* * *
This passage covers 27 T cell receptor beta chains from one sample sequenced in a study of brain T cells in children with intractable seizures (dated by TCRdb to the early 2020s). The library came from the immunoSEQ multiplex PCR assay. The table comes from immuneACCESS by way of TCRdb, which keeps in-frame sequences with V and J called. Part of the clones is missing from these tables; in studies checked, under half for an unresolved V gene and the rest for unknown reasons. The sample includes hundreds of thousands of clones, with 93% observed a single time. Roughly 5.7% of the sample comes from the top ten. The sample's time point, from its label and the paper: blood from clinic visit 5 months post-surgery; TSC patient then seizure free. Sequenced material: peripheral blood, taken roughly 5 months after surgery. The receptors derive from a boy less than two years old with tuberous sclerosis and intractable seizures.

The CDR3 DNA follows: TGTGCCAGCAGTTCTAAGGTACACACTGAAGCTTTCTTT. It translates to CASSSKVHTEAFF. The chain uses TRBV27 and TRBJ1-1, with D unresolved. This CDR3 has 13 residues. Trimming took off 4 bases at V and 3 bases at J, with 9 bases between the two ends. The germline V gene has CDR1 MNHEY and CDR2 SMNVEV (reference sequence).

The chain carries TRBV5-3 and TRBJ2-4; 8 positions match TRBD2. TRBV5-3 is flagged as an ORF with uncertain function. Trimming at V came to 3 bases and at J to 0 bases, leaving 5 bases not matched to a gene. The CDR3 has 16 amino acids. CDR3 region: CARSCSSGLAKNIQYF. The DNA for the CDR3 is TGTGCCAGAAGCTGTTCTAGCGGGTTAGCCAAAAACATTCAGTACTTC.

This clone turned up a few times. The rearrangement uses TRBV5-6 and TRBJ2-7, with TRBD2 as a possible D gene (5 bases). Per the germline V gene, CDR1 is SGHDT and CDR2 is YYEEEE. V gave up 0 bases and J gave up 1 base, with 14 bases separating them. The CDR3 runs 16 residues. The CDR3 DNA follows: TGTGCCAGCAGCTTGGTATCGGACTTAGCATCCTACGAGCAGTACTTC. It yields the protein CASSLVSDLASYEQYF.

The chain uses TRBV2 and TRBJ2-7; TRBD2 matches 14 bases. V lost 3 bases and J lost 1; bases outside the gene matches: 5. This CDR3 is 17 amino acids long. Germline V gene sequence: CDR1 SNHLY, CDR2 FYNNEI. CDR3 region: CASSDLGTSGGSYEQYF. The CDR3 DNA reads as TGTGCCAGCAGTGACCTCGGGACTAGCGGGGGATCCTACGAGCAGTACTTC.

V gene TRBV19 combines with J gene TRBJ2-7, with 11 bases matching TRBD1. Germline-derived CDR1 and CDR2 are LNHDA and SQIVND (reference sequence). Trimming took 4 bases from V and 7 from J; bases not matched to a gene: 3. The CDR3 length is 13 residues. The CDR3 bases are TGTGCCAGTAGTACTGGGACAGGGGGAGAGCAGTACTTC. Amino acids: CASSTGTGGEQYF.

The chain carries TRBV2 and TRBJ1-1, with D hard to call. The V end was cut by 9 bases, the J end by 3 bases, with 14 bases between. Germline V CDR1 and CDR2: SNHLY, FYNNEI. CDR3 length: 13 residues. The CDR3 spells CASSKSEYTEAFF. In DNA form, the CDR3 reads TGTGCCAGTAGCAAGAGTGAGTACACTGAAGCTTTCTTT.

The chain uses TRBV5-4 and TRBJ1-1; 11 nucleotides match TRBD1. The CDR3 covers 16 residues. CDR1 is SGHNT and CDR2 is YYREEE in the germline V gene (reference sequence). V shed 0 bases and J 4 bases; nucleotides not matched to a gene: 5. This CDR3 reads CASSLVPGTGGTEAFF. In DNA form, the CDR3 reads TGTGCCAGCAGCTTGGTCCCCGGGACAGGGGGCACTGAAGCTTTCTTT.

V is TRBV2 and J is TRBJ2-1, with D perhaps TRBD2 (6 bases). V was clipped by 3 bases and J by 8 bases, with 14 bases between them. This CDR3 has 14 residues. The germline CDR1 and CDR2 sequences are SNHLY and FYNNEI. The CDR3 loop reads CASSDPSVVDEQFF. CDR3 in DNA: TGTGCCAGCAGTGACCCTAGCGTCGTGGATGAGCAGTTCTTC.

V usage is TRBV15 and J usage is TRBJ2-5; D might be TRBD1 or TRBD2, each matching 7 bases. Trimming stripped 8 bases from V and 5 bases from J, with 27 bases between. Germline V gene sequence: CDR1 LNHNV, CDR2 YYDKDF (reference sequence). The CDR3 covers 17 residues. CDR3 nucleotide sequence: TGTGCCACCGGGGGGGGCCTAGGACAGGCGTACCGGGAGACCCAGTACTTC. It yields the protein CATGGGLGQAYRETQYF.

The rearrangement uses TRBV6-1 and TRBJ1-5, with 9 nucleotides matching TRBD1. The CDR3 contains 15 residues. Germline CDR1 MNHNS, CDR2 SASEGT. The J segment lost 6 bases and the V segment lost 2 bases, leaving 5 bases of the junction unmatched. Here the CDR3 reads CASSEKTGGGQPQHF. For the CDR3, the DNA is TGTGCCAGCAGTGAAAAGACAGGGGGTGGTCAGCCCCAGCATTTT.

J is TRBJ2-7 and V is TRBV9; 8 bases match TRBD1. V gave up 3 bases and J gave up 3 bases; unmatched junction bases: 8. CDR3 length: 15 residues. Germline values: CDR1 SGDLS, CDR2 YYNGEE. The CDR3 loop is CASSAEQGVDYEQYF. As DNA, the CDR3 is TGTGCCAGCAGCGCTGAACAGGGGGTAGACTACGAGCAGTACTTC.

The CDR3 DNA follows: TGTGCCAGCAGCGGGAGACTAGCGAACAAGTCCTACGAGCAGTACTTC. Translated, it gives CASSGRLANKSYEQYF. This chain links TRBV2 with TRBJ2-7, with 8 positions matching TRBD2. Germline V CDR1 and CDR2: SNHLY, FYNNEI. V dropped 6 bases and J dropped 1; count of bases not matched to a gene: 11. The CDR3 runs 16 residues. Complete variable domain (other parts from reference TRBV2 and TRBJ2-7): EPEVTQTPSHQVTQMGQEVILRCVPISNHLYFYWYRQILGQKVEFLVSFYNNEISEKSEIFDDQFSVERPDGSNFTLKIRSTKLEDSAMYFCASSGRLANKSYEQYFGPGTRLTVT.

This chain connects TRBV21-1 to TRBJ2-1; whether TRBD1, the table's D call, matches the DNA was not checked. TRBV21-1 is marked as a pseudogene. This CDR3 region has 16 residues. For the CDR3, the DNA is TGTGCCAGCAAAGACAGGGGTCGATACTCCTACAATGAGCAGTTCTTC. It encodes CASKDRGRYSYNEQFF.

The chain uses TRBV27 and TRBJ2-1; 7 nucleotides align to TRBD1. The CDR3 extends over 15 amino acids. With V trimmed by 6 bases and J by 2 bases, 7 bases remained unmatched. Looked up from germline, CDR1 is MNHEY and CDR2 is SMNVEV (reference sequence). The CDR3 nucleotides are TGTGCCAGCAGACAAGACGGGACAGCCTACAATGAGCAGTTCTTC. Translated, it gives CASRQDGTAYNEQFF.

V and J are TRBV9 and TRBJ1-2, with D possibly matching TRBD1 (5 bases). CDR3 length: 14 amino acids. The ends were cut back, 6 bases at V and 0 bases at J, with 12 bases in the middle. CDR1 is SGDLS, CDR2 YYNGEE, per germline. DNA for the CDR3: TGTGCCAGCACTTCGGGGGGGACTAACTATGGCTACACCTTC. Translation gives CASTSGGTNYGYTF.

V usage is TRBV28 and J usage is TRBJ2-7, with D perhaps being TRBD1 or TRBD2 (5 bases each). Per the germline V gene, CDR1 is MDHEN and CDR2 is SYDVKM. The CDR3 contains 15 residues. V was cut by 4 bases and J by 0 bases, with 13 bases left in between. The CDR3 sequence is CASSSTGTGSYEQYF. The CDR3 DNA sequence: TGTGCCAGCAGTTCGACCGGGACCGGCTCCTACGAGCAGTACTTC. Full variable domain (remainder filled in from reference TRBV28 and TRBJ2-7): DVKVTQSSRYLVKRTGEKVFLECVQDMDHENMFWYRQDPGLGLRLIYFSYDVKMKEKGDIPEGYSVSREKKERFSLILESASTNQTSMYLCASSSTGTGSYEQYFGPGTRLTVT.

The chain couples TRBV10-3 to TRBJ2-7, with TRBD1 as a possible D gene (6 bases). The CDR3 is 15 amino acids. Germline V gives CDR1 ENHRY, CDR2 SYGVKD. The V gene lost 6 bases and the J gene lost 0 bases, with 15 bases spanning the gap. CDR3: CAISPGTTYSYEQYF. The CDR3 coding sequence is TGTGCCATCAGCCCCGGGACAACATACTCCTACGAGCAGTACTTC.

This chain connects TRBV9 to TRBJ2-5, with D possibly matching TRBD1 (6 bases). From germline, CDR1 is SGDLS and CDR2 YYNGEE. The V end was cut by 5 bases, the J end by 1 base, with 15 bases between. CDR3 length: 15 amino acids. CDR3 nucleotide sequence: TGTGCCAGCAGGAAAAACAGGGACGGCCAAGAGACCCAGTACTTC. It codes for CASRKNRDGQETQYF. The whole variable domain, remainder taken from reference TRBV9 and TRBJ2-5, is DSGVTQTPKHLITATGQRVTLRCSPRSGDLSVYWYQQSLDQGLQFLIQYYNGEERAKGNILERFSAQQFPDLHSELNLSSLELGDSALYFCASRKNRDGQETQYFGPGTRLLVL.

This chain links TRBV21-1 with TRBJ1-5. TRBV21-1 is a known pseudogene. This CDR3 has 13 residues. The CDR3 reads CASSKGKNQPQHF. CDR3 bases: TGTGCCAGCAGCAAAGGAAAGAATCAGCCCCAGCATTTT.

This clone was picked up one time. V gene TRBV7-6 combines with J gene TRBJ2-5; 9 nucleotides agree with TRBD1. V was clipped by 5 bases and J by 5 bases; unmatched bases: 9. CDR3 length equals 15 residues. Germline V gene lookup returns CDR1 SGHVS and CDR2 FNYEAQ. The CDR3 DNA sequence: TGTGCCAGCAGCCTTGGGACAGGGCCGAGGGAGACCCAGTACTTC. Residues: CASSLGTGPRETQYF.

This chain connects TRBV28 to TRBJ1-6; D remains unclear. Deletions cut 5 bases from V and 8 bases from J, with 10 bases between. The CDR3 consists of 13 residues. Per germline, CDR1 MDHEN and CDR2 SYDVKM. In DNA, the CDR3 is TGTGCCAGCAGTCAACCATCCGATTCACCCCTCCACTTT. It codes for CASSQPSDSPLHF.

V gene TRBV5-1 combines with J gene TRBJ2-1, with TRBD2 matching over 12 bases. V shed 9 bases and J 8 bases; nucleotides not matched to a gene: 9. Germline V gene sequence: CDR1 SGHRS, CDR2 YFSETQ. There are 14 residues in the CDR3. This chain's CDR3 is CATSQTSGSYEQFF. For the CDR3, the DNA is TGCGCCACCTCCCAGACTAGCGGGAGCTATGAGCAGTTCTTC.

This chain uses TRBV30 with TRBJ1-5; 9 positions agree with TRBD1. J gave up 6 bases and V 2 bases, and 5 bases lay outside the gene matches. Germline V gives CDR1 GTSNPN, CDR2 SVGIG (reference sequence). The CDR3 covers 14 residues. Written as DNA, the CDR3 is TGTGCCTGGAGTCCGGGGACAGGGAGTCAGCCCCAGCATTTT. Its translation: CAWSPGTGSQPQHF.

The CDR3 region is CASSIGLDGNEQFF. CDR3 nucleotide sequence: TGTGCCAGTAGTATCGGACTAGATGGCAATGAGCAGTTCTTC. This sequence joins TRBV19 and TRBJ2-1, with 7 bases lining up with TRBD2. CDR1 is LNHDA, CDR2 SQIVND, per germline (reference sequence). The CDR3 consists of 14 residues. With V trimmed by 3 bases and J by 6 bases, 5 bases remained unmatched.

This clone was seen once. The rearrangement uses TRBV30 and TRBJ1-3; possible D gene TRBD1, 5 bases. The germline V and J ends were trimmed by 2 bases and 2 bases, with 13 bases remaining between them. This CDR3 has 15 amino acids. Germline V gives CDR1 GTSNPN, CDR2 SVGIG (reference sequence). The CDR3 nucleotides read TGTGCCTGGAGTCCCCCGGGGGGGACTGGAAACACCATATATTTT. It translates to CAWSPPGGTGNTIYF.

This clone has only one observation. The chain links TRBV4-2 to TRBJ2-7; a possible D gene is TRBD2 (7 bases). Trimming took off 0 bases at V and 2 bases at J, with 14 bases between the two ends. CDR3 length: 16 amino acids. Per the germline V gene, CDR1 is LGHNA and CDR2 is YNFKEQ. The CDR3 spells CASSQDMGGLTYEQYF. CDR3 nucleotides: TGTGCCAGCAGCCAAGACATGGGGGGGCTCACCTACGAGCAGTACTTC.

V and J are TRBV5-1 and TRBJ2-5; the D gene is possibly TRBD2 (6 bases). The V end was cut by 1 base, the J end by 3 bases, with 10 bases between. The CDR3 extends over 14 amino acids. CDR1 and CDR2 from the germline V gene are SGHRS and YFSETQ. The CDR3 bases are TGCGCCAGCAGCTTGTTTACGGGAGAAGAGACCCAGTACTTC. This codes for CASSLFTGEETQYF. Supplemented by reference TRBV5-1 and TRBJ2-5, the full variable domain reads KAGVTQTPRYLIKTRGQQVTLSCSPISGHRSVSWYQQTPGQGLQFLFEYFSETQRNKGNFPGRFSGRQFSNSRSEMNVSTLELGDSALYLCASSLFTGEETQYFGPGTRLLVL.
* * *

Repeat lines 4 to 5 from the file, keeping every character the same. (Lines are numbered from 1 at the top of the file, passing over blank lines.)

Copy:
This clone turned up a few times. The rearrangement uses TRBV5-6 and TRBJ2-7, with TRBD2 as a possible D gene (5 bases). Per the germline V gene, CDR1 is SGHDT and CDR2 is YYEEEE. V gave up 0 bases and J gave up 1 base, with 14 bases separating them. The CDR3 runs 16 residues. The CDR3 DNA follows: TGTGCCAGCAGCTTGGTATCGGACTTAGCATCCTACGAGCAGTACTTC. It yields the protein CASSLVSDLASYEQYF.

The chain uses TRBV2 and TRBJ2-7; TRBD2 matches 14 bases. V lost 3 bases and J lost 1; bases outside the gene matches: 5. This CDR3 is 17 amino acids long. Germline V gene sequence: CDR1 SNHLY, CDR2 FYNNEI. CDR3 region: CASSDLGTSGGSYEQYF. The CDR3 DNA reads as TGTGCCAGCAGTGACCTCGGGACTAGCGGGGGATCCTACGAGCAGTACTTC.